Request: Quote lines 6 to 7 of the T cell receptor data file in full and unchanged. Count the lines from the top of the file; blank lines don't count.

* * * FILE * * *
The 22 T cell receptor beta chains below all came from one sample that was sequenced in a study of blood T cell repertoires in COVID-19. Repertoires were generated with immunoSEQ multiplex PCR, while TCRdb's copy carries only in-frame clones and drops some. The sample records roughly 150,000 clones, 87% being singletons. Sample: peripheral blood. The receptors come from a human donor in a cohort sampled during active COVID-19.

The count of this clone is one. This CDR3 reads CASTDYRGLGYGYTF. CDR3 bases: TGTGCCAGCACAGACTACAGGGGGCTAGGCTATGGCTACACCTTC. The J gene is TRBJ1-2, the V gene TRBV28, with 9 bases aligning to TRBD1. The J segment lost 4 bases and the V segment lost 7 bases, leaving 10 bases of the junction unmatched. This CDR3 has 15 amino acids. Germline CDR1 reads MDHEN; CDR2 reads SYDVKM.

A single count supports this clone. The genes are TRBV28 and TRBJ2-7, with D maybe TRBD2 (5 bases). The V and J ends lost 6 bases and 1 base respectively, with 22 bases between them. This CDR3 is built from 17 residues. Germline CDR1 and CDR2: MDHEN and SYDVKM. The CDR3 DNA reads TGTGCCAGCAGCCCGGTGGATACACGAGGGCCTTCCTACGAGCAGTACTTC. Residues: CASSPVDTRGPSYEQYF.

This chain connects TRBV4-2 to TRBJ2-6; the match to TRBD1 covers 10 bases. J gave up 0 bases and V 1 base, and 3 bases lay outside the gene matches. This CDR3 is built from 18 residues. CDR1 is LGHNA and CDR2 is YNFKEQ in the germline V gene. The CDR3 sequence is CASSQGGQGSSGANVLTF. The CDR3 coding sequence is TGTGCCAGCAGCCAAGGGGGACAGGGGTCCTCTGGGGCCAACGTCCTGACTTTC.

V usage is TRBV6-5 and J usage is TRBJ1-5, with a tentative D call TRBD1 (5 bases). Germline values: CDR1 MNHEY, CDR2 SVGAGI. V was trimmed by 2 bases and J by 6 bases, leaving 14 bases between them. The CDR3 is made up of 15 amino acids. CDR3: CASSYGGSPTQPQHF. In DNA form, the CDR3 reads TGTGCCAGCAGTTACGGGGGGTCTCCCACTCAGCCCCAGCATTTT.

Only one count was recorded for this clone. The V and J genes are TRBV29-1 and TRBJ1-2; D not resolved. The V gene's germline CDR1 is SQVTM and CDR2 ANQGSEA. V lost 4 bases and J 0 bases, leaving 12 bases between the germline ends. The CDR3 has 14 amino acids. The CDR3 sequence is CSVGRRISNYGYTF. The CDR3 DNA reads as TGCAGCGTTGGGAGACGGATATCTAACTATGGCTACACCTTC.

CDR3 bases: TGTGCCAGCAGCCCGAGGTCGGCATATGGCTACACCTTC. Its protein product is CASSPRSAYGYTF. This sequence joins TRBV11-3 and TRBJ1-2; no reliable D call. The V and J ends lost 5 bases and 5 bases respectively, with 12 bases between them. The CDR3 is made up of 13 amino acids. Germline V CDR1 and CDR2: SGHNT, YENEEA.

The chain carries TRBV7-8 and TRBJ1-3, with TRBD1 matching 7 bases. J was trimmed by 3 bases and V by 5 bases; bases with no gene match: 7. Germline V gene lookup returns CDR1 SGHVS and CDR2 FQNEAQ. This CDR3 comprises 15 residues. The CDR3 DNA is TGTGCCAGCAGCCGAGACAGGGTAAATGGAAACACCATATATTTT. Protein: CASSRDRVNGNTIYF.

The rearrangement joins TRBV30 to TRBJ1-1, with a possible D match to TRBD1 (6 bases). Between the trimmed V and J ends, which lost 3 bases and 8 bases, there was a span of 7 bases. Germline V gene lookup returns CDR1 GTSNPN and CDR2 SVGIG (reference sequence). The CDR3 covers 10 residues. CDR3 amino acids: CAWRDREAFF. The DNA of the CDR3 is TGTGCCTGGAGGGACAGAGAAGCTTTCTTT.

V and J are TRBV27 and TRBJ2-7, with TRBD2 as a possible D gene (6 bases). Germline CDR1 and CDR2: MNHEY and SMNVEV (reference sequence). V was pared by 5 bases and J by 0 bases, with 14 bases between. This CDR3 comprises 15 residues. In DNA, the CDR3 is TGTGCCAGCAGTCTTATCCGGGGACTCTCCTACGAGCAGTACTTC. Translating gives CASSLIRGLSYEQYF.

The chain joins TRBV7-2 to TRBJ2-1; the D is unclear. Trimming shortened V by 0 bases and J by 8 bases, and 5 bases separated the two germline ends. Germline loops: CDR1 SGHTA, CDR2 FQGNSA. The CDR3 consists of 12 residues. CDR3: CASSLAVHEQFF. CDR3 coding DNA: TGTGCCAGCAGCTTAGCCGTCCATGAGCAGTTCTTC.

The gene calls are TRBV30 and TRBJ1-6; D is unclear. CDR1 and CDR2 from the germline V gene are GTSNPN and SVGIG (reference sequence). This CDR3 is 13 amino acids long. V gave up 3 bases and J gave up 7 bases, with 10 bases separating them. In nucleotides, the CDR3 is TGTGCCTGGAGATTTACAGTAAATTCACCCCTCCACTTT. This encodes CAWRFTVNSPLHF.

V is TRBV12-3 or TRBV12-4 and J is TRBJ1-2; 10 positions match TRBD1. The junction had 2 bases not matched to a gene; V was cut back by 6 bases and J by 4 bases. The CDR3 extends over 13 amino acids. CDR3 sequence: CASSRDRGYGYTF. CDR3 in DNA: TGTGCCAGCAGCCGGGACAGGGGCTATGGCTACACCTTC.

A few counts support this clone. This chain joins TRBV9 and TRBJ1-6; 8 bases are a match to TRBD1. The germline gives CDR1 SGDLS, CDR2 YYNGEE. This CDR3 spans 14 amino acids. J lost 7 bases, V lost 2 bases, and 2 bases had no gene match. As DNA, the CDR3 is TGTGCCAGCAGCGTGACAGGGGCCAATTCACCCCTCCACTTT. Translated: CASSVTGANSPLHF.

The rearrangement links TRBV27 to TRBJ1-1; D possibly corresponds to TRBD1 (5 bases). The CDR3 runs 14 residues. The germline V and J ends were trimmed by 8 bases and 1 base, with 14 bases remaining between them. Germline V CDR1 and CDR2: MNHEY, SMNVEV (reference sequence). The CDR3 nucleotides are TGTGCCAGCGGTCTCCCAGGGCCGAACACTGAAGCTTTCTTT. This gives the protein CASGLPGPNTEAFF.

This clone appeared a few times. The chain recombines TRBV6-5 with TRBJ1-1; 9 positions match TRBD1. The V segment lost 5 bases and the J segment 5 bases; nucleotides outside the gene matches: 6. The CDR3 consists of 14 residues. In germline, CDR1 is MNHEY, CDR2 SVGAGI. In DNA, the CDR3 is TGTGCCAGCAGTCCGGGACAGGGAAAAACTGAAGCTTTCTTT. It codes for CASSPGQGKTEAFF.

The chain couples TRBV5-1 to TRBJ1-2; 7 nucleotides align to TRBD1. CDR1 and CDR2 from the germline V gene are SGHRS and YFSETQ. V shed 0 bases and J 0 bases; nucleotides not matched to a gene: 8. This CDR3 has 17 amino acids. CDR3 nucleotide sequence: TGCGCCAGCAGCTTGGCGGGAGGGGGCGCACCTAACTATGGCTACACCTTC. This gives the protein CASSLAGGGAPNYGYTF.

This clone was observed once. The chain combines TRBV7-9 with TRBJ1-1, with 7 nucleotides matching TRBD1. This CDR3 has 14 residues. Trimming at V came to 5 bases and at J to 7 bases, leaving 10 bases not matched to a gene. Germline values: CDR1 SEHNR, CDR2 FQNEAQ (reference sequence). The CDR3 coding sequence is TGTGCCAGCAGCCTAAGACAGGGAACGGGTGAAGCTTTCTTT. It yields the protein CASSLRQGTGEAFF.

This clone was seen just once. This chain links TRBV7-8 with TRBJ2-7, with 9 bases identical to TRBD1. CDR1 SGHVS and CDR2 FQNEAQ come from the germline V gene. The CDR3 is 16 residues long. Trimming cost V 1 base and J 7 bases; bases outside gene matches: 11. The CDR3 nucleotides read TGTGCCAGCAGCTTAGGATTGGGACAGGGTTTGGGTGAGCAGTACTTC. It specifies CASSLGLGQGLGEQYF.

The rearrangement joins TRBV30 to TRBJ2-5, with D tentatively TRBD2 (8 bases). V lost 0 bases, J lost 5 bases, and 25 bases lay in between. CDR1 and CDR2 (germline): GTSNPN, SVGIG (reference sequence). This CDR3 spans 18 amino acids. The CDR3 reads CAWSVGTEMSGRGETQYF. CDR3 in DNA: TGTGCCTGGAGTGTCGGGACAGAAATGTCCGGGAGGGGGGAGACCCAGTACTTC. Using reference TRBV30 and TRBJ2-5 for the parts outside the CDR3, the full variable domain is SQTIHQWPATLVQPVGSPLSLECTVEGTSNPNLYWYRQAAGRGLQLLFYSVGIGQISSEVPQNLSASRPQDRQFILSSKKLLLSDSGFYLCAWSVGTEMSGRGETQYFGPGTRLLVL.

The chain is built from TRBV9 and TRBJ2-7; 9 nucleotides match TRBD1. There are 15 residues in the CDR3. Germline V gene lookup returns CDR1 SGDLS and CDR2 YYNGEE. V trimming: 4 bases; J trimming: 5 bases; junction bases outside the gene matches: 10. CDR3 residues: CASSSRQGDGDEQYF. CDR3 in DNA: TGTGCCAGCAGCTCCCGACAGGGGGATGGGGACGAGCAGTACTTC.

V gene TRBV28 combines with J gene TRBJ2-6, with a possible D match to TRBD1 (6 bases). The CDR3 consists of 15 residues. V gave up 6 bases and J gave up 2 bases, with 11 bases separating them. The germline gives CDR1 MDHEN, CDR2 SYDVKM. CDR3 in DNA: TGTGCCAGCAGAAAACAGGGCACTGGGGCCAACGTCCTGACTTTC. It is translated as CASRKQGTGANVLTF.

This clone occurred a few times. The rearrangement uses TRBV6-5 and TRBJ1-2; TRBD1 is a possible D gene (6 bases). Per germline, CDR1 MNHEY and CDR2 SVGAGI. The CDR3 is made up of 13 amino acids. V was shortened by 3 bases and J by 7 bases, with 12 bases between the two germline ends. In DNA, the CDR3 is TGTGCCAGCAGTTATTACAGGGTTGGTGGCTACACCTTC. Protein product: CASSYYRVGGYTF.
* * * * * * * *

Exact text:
Only one count was recorded for this clone. The V and J genes are TRBV29-1 and TRBJ1-2; D not resolved. The V gene's germline CDR1 is SQVTM and CDR2 ANQGSEA. V lost 4 bases and J 0 bases, leaving 12 bases between the germline ends. The CDR3 has 14 amino acids. The CDR3 sequence is CSVGRRISNYGYTF. The CDR3 DNA reads as TGCAGCGTTGGGAGACGGATATCTAACTATGGCTACACCTTC.

CDR3 bases: TGTGCCAGCAGCCCGAGGTCGGCATATGGCTACACCTTC. Its protein product is CASSPRSAYGYTF. This sequence joins TRBV11-3 and TRBJ1-2; no reliable D call. The V and J ends lost 5 bases and 5 bases respectively, with 12 bases between them. The CDR3 is made up of 13 amino acids. Germline V CDR1 and CDR2: SGHNT, YENEEA.